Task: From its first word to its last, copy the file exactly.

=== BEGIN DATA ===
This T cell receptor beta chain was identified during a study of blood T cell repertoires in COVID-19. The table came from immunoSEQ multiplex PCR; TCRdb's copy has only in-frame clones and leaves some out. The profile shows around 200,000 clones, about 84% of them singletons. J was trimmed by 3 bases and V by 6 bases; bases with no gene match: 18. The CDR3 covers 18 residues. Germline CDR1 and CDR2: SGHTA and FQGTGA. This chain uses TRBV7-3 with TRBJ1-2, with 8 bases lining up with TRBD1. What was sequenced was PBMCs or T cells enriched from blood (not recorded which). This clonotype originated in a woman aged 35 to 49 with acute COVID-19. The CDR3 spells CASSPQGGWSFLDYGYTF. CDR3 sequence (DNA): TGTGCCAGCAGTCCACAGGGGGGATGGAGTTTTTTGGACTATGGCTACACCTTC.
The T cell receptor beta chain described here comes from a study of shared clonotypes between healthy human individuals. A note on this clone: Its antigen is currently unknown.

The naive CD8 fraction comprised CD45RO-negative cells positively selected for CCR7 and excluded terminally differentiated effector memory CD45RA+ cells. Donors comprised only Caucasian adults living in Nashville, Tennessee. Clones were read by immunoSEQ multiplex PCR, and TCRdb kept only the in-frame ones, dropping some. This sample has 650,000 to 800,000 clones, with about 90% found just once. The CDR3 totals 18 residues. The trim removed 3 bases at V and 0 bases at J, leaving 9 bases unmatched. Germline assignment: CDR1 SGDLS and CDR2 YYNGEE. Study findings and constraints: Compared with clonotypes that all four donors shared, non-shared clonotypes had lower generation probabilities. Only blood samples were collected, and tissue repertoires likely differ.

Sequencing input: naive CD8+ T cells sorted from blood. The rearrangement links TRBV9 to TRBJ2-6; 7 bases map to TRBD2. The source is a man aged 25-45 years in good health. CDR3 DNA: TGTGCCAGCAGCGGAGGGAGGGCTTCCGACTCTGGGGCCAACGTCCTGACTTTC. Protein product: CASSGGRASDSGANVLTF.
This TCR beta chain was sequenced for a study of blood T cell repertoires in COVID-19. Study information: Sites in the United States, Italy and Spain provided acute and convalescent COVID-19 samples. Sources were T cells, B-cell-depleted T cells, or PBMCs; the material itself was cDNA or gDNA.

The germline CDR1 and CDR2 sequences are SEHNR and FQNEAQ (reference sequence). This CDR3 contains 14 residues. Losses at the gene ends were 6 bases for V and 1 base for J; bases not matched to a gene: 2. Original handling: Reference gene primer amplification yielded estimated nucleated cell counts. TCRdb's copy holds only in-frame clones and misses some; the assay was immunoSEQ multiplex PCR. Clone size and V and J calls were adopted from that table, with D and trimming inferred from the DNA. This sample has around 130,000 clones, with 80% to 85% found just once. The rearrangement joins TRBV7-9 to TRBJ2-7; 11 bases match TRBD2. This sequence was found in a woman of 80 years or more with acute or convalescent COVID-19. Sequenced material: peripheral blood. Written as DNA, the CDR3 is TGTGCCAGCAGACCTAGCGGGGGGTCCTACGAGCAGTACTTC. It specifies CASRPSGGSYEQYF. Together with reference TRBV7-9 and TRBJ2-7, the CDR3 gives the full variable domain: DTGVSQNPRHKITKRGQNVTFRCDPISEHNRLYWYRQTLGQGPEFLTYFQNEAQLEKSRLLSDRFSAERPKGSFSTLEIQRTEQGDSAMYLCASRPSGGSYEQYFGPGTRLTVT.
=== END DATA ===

This T cell receptor beta chain was identified during a study of blood T cell repertoires in COVID-19. The table came from immunoSEQ multiplex PCR; TCRdb's copy has only in-frame clones and leaves some out. The profile shows around 200,000 clones, about 84% of them singletons. J was trimmed by 3 bases and V by 6 bases; bases with no gene match: 18. The CDR3 covers 18 residues. Germline CDR1 and CDR2: SGHTA and FQGTGA. This chain uses TRBV7-3 with TRBJ1-2, with 8 bases lining up with TRBD1. What was sequenced was PBMCs or T cells enriched from blood (not recorded which). This clonotype originated in a woman aged 35 to 49 with acute COVID-19. The CDR3 spells CASSPQGGWSFLDYGYTF. CDR3 sequence (DNA): TGTGCCAGCAGTCCACAGGGGGGATGGAGTTTTTTGGACTATGGCTACACCTTC.
The T cell receptor beta chain described here comes from a study of shared clonotypes between healthy human individuals. A note on this clone: Its antigen is currently unknown.

The naive CD8 fraction comprised CD45RO-negative cells positively selected for CCR7 and excluded terminally differentiated effector memory CD45RA+ cells. Donors comprised only Caucasian adults living in Nashville, Tennessee. Clones were read by immunoSEQ multiplex PCR, and TCRdb kept only the in-frame ones, dropping some. This sample has 650,000 to 800,000 clones, with about 90% found just once. The CDR3 totals 18 residues. The trim removed 3 bases at V and 0 bases at J, leaving 9 bases unmatched. Germline assignment: CDR1 SGDLS and CDR2 YYNGEE. Study findings and constraints: Compared with clonotypes that all four donors shared, non-shared clonotypes had lower generation probabilities. Only blood samples were collected, and tissue repertoires likely differ.

Sequencing input: naive CD8+ T cells sorted from blood. The rearrangement links TRBV9 to TRBJ2-6; 7 bases map to TRBD2. The source is a man aged 25-45 years in good health. CDR3 DNA: TGTGCCAGCAGCGGAGGGAGGGCTTCCGACTCTGGGGCCAACGTCCTGACTTTC. Protein product: CASSGGRASDSGANVLTF.
This TCR beta chain was sequenced for a study of blood T cell repertoires in COVID-19. Study information: Sites in the United States, Italy and Spain provided acute and convalescent COVID-19 samples. Sources were T cells, B-cell-depleted T cells, or PBMCs; the material itself was cDNA or gDNA.

The germline CDR1 and CDR2 sequences are SEHNR and FQNEAQ (reference sequence). This CDR3 contains 14 residues. Losses at the gene ends were 6 bases for V and 1 base for J; bases not matched to a gene: 2. Original handling: Reference gene primer amplification yielded estimated nucleated cell counts. TCRdb's copy holds only in-frame clones and misses some; the assay was immunoSEQ multiplex PCR. Clone size and V and J calls were adopted from that table, with D and trimming inferred from the DNA. This sample has around 130,000 clones, with 80% to 85% found just once. The rearrangement joins TRBV7-9 to TRBJ2-7; 11 bases match TRBD2. This sequence was found in a woman of 80 years or more with acute or convalescent COVID-19. Sequenced material: peripheral blood. Written as DNA, the CDR3 is TGTGCCAGCAGACCTAGCGGGGGGTCCTACGAGCAGTACTTC. It specifies CASRPSGGSYEQYF. Together with reference TRBV7-9 and TRBJ2-7, the CDR3 gives the full variable domain: DTGVSQNPRHKITKRGQNVTFRCDPISEHNRLYWYRQTLGQGPEFLTYFQNEAQLEKSRLLSDRFSAERPKGSFSTLEIQRTEQGDSAMYLCASRPSGGSYEQYFGPGTRLTVT.